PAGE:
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Going Nuts! It’s a Good Thing

I hope you are having a nice early spring.  Recently, I went to the New York Botanical Gardens and saw the Orchid Show as well as beautiful daffodils and greenery.  I even hugged a tree!  It was so wonderful to be in nature.  I encourage you to experience nature and smell the roses for your health and well-being.  Please refer to an earlier Newsletter about

Forest Bathing

to learn about the therapeutic benefits of being in nature.  

Speaking of nature and well-being, this month’s Newsletter is about NUTS
and their beneficial health effects.  Nuts have various salutary benefits, except in people who have allergies or food intolerance to them.  Please refer to this excellent reference
to learn about nut allergy. 

It is a common belief that eating nuts causes weight gain.  However the research “indicates that higher nut consumption does NOT cause greater weight gain; rather, nuts may be beneficial for weight control and prevention of long-term weight gain. “
(2, 3)

Nuts, which are composed of protein, fiber, and fat, increase our ability to feel full and are
“rich sources of energy.”(4) For this reason, they are a good choice for a snack instead of chips, baked goods, or
other sweets.(3) Eating nuts with a healthy carb such as a fruit instead of eating a fruit alone can also slow down
the rise of insulin from the pancreas, a good thing.

Types of Nuts:

Almonds, Brazil nuts, cashews, hazelnuts, macadamia nuts, pecans, pine nuts, pistachios, and walnuts are called

tree nuts

because they grow on trees.

Peanuts (which are really legumes and not true nuts), almonds, and pistachios, have the highest
protein content.

The majority of antioxidants are located in the “co-products” of nuts–including the shell and the
“pellicle”—the skin around the almond and the peanut, for example.   If the skin is removed, the antioxidants are
lost.(5) For pistachios, most of the antioxidants are in the shell.  However there are other benefits to the nuts. 

Health Benefits of Nuts: 

1. “antioxidant,

2. anti-inflammatory,

3. prebiotic,

4. anti-microbial,

5. chemopreventive (preventing disease) — phytochemicals, fatty acids

6. cholesterol lowering “(1) 

7.Improve Brain function (8) 

8. Improved Mood (8)

9.Rich in vitamins and minerals.(5) Brazil nuts are known for high selenium.(2)

10. High Phenol content (1)

Raw, Dry Roasted, Unsalted?

Yes.  All of the above.  Ideally it is best to have unsalted, raw or dry roasted nuts.  It is best
to have unsalted nuts especially if you have high blood pressure. 

Nut Butters? Yes, But:

Nut butters can have salt, sugar, and unhealthy trans fats, and other oils added to them. See this American Heart Association Guide
for more information about nut butters.

Soaking nuts? 
One study showed lower mineral content for soaked nuts.(11) More research is needed.

Just some caveats:

1. Both raw and roasted nuts can be affected by fungus and mold.
“Discard nuts that look moldy, discolored, or shriveled.”(9) Peanuts can be afflicted with Aflatoxin, a product of
fungi, that has been shown to cause liver cancer.

Click here
to learn how to minimize aflatoxin risk. 

2.  Watch Your Teeth!
Hard nuts, especially almonds can crack teeth when chewing.  Having sliced almonds is a good option.

I hope you have enjoyed this month’s Newsletter and that you are able to incorporate nuts into your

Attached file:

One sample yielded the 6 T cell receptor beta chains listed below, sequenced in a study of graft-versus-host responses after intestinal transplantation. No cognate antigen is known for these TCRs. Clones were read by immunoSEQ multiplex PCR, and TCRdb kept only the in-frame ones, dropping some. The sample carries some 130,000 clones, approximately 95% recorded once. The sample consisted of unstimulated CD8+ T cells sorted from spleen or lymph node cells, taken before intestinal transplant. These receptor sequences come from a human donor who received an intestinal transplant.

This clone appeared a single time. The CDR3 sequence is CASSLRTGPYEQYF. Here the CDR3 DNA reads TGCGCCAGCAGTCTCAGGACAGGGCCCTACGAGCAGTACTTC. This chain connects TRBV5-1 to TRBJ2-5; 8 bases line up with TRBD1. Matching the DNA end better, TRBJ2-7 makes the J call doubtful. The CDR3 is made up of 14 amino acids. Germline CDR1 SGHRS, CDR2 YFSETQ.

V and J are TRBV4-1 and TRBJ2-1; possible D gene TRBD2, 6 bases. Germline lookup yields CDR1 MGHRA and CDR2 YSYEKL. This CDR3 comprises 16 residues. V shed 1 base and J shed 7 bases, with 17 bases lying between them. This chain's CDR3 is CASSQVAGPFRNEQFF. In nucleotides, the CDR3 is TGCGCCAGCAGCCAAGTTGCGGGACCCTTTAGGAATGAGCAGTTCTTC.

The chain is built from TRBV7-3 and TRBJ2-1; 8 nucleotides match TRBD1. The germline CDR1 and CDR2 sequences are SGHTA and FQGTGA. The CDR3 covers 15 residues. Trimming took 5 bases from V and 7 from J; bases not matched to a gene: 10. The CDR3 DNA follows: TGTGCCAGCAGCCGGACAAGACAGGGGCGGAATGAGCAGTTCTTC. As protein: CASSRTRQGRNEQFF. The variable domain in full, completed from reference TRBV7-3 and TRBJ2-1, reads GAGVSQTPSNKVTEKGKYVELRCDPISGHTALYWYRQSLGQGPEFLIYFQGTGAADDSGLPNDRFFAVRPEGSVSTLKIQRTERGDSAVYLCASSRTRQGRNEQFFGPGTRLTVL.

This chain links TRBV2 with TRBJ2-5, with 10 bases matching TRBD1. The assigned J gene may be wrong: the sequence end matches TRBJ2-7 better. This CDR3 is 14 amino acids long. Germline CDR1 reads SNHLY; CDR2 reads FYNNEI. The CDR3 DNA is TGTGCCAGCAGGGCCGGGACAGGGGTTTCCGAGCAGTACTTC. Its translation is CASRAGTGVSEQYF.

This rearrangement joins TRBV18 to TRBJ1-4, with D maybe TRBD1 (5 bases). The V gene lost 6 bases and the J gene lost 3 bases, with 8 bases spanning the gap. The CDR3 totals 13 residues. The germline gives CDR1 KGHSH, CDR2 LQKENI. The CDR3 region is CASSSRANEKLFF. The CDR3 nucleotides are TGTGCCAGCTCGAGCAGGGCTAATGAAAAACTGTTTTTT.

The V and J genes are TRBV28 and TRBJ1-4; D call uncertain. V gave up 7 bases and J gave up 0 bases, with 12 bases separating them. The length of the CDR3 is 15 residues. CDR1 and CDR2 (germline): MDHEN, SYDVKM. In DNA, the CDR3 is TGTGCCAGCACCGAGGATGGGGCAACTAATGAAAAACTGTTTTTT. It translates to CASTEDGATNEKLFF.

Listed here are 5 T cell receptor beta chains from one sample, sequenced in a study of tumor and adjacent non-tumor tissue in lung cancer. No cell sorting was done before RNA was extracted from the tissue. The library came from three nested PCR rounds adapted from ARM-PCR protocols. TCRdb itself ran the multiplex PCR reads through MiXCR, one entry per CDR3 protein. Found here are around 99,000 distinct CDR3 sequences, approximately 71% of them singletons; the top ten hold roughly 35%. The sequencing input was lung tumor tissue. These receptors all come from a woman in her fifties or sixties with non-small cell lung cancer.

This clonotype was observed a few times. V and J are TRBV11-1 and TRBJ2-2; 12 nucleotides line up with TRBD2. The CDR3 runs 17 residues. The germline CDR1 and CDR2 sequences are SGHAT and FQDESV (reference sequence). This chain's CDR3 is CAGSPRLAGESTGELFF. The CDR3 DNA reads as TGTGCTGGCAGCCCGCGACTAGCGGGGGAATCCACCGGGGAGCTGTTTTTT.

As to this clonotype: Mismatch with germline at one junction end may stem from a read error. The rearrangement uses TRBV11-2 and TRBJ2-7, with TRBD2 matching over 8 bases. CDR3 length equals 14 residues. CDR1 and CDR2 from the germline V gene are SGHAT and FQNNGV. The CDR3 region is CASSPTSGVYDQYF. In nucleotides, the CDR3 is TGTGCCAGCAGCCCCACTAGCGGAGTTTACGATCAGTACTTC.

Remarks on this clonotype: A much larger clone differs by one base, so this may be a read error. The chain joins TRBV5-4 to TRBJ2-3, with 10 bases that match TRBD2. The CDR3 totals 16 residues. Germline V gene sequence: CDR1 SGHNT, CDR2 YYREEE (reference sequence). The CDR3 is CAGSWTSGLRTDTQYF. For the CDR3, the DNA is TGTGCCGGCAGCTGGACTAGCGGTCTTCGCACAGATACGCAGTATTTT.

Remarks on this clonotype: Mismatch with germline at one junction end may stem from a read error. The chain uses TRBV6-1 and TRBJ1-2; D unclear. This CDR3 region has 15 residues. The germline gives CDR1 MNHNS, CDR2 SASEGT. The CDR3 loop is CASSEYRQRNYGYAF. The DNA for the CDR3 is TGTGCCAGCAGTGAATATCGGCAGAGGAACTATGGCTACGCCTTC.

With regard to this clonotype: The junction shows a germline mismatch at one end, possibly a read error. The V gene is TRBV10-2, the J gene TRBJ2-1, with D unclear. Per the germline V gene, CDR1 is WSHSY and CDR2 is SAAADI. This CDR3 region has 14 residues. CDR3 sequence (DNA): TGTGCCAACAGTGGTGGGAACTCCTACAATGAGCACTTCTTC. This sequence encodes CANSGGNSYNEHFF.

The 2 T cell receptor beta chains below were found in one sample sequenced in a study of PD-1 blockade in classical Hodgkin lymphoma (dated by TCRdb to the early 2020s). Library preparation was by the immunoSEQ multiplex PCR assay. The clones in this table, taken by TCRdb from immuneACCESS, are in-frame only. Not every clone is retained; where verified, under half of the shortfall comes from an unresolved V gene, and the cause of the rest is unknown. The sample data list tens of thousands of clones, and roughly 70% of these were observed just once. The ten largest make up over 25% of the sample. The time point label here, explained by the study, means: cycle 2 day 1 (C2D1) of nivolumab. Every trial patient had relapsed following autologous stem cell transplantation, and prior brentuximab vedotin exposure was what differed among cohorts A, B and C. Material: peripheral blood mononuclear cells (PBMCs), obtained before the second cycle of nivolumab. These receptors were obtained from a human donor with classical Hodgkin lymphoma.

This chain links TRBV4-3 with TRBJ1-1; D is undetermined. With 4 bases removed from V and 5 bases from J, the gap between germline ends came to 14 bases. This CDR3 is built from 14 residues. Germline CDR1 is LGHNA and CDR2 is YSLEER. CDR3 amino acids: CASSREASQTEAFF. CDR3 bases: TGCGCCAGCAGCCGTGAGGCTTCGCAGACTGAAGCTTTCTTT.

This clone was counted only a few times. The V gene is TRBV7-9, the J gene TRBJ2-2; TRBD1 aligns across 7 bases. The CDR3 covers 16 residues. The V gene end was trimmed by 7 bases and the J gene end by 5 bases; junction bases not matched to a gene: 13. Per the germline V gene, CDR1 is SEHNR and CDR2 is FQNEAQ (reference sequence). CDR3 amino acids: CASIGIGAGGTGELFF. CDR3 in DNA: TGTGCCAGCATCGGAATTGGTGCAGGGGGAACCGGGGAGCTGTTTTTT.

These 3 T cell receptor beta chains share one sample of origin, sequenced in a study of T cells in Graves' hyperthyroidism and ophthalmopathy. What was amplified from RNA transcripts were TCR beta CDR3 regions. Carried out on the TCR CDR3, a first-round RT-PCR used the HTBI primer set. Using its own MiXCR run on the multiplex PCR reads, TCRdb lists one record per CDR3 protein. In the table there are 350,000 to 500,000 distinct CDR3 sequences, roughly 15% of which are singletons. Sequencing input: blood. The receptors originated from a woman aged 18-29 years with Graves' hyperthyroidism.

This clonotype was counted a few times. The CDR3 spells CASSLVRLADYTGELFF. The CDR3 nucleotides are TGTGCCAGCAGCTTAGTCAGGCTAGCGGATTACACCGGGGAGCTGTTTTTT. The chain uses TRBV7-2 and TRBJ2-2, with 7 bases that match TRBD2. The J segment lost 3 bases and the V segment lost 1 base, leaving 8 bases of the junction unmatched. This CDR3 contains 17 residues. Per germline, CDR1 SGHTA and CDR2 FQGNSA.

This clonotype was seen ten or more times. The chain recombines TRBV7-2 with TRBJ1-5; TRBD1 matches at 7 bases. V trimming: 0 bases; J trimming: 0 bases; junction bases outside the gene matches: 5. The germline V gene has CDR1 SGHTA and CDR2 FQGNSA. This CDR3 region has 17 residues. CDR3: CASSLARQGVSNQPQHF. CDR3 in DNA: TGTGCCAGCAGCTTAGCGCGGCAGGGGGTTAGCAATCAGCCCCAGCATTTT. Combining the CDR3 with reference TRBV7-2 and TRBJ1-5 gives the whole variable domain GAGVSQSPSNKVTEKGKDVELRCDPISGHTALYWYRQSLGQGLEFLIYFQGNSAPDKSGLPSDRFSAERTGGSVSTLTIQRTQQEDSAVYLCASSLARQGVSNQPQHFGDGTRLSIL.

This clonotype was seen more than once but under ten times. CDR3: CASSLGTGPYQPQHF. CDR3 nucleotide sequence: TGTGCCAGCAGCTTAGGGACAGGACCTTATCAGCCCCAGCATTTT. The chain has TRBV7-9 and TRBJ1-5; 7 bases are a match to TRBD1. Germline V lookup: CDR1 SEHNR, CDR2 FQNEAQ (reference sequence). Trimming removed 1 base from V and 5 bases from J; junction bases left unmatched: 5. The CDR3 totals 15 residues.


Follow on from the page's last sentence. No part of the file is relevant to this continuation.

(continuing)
diet because of their many health benefits.

Have a beautiful month of April!


Dr. Jill


1.  https://www.sciencedirect.com/science/article/pii/S1756464616301724
–Nuts and their co-products: The impact of processing (roasting) on phenolics, bioavailability, and health benefits
– A comprehensive review, Journal of Functional Foods, Volume 26, 2016, Pages 88-122.

2.  de Souza RGM, Schincaglia RM, Pimentel GD, Mota JF. Nuts and Human Health Outcomes: A Systematic Review. Nutrients.
2017 Dec 2;9(12):1311. doi: 10.3390/nu9121311. PMID: 29207471; PMCID: PMC5748761 

3.  Baer DJ, Dalton M, Blundell J, Finlayson G, Hu FB. Nuts, Energy
Balance and Body Weight. Nutrients. 2023 Feb 25;15(5):1162. doi: 10.3390/nu15051162. PMID: 36904160; PMCID:

4.  Tan SY, Dhillon J, Mattes RD. A review of the effects of nuts on appetite, food intake, metabolism, and body weight.
Am J Clin Nutr. 2014 Jul;100 Suppl 1:412S-22S. doi: 10.3945/ajcn.113.071456. Epub 2014 Jun 11. PMID:

5.  Gonçalves B, Pinto T, Aires A, Morais MC, Bacelar E, Anjos R, Ferreira-Cardoso J, Oliveira I, Vilela A, Cosme F. Composition of Nuts and Their Potential Health Benefits-An Overview. Foods. 2023
Feb 23;12(5):942. doi: 10.3390/foods12050942. PMID: 36900459; PMCID: PMC10000569. 

6. https://www.mayoclinic.org/diseases-conditions/heart-disease/in-depth/nuts/art-20046635#:~:text=Most%20nuts%20appear%20to%20be,to%20be%20quite%20heart%20healthy.

7. https://www.aaaai.org/tools-for-the-public/conditions-library/allergies/everything-you-need-to-know-about-tree-nut-allergy 

8.  Chauhan A, Chauhan V. Beneficial Effects of Walnuts on Cognition and Brain Health.
Nutrients. 2020 Feb 20;12(2):550.

9. https://www.cancer.gov/about-cancer/causes-prevention/risk/substances/aflatoxins

10. https://www.heart.org/en/news/2020/08/14/nut-butters-are-a-healthy-way-to-spread-nutrients#:~:text=But%20use%20caution%3A%20While%20nut,of%20sugar%20or%20saturated%20fats

11. Kumari S, Gray AR,
Webster K, Bailey K, Reid M, Kelvin KAH, Tey SL, Chisholm A, Brown RC. Does ‘activating’ nuts affect nutrient
bioavailability? Food Chem. 2020 Jul 30;319:126529. 

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